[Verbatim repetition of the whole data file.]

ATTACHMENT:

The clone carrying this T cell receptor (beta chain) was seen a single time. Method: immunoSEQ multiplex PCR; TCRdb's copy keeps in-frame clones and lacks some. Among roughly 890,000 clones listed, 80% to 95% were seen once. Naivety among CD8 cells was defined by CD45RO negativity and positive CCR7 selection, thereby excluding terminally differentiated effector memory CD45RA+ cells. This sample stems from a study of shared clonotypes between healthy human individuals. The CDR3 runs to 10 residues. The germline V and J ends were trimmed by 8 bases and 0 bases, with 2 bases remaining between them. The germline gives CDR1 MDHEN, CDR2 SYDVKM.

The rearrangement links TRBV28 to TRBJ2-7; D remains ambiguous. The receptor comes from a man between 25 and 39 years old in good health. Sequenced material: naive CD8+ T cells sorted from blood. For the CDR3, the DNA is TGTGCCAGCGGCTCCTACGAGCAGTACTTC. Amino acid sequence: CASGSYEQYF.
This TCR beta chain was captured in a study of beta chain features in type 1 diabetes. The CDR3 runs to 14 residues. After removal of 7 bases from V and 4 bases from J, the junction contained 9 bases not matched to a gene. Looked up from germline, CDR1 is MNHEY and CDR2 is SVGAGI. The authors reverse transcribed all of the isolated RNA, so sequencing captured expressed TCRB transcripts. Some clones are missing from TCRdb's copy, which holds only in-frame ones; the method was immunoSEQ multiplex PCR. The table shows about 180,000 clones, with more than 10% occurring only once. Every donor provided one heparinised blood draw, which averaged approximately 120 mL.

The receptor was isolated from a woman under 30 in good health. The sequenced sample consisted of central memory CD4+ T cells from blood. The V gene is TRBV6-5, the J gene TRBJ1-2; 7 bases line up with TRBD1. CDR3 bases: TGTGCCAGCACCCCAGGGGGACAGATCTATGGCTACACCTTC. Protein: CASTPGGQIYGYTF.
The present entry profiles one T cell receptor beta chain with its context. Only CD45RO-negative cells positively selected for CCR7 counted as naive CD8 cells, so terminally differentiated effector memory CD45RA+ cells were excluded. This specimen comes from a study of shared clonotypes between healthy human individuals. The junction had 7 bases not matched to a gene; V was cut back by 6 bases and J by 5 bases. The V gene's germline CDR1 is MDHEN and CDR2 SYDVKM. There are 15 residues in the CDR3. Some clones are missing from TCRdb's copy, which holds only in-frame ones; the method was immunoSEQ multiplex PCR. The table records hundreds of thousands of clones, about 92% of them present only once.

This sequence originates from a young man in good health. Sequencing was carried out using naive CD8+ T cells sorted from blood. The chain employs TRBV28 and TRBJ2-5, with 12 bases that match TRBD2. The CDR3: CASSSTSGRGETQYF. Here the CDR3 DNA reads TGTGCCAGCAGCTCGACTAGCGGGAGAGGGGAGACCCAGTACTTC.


The clone carrying this T cell receptor (beta chain) was seen a single time. Method: immunoSEQ multiplex PCR; TCRdb's copy keeps in-frame clones and lacks some. Among roughly 890,000 clones listed, 80% to 95% were seen once. Naivety among CD8 cells was defined by CD45RO negativity and positive CCR7 selection, thereby excluding terminally differentiated effector memory CD45RA+ cells. This sample stems from a study of shared clonotypes between healthy human individuals. The CDR3 runs to 10 residues. The germline V and J ends were trimmed by 8 bases and 0 bases, with 2 bases remaining between them. The germline gives CDR1 MDHEN, CDR2 SYDVKM.

The rearrangement links TRBV28 to TRBJ2-7; D remains ambiguous. The receptor comes from a man between 25 and 39 years old in good health. Sequenced material: naive CD8+ T cells sorted from blood. For the CDR3, the DNA is TGTGCCAGCGGCTCCTACGAGCAGTACTTC. Amino acid sequence: CASGSYEQYF.
This TCR beta chain was captured in a study of beta chain features in type 1 diabetes. The CDR3 runs to 14 residues. After removal of 7 bases from V and 4 bases from J, the junction contained 9 bases not matched to a gene. Looked up from germline, CDR1 is MNHEY and CDR2 is SVGAGI. The authors reverse transcribed all of the isolated RNA, so sequencing captured expressed TCRB transcripts. Some clones are missing from TCRdb's copy, which holds only in-frame ones; the method was immunoSEQ multiplex PCR. The table shows about 180,000 clones, with more than 10% occurring only once. Every donor provided one heparinised blood draw, which averaged approximately 120 mL.

The receptor was isolated from a woman under 30 in good health. The sequenced sample consisted of central memory CD4+ T cells from blood. The V gene is TRBV6-5, the J gene TRBJ1-2; 7 bases line up with TRBD1. CDR3 bases: TGTGCCAGCACCCCAGGGGGACAGATCTATGGCTACACCTTC. Protein: CASTPGGQIYGYTF.
The present entry profiles one T cell receptor beta chain with its context. Only CD45RO-negative cells positively selected for CCR7 counted as naive CD8 cells, so terminally differentiated effector memory CD45RA+ cells were excluded. This specimen comes from a study of shared clonotypes between healthy human individuals. The junction had 7 bases not matched to a gene; V was cut back by 6 bases and J by 5 bases. The V gene's germline CDR1 is MDHEN and CDR2 SYDVKM. There are 15 residues in the CDR3. Some clones are missing from TCRdb's copy, which holds only in-frame ones; the method was immunoSEQ multiplex PCR. The table records hundreds of thousands of clones, about 92% of them present only once.

This sequence originates from a young man in good health. Sequencing was carried out using naive CD8+ T cells sorted from blood. The chain employs TRBV28 and TRBJ2-5, with 12 bases that match TRBD2. The CDR3: CASSSTSGRGETQYF. Here the CDR3 DNA reads TGTGCCAGCAGCTCGACTAGCGGGAGAGGGGAGACCCAGTACTTC.